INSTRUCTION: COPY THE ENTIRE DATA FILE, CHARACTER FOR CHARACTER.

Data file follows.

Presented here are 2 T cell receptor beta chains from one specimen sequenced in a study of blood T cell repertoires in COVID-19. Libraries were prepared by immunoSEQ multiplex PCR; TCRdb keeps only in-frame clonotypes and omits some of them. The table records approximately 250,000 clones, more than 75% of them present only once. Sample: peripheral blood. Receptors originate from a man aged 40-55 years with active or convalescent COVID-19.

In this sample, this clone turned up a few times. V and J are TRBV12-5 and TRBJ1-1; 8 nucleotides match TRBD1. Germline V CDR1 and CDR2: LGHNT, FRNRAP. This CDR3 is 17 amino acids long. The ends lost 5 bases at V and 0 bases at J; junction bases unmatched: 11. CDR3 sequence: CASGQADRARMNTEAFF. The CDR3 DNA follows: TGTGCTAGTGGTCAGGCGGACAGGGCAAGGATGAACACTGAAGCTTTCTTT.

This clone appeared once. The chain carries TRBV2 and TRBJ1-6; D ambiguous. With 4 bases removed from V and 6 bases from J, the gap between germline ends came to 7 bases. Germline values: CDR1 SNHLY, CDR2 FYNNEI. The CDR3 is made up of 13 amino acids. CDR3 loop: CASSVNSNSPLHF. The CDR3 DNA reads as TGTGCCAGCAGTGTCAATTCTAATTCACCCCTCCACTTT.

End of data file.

Presented here are 2 T cell receptor beta chains from one specimen sequenced in a study of blood T cell repertoires in COVID-19. Libraries were prepared by immunoSEQ multiplex PCR; TCRdb keeps only in-frame clonotypes and omits some of them. The table records approximately 250,000 clones, more than 75% of them present only once. Sample: peripheral blood. Receptors originate from a man aged 40-55 years with active or convalescent COVID-19.

In this sample, this clone turned up a few times. V and J are TRBV12-5 and TRBJ1-1; 8 nucleotides match TRBD1. Germline V CDR1 and CDR2: LGHNT, FRNRAP. This CDR3 is 17 amino acids long. The ends lost 5 bases at V and 0 bases at J; junction bases unmatched: 11. CDR3 sequence: CASGQADRARMNTEAFF. The CDR3 DNA follows: TGTGCTAGTGGTCAGGCGGACAGGGCAAGGATGAACACTGAAGCTTTCTTT.

This clone appeared once. The chain carries TRBV2 and TRBJ1-6; D ambiguous. With 4 bases removed from V and 6 bases from J, the gap between germline ends came to 7 bases. Germline values: CDR1 SNHLY, CDR2 FYNNEI. The CDR3 is made up of 13 amino acids. CDR3 loop: CASSVNSNSPLHF. The CDR3 DNA reads as TGTGCCAGCAGTGTCAATTCTAATTCACCCCTCCACTTT.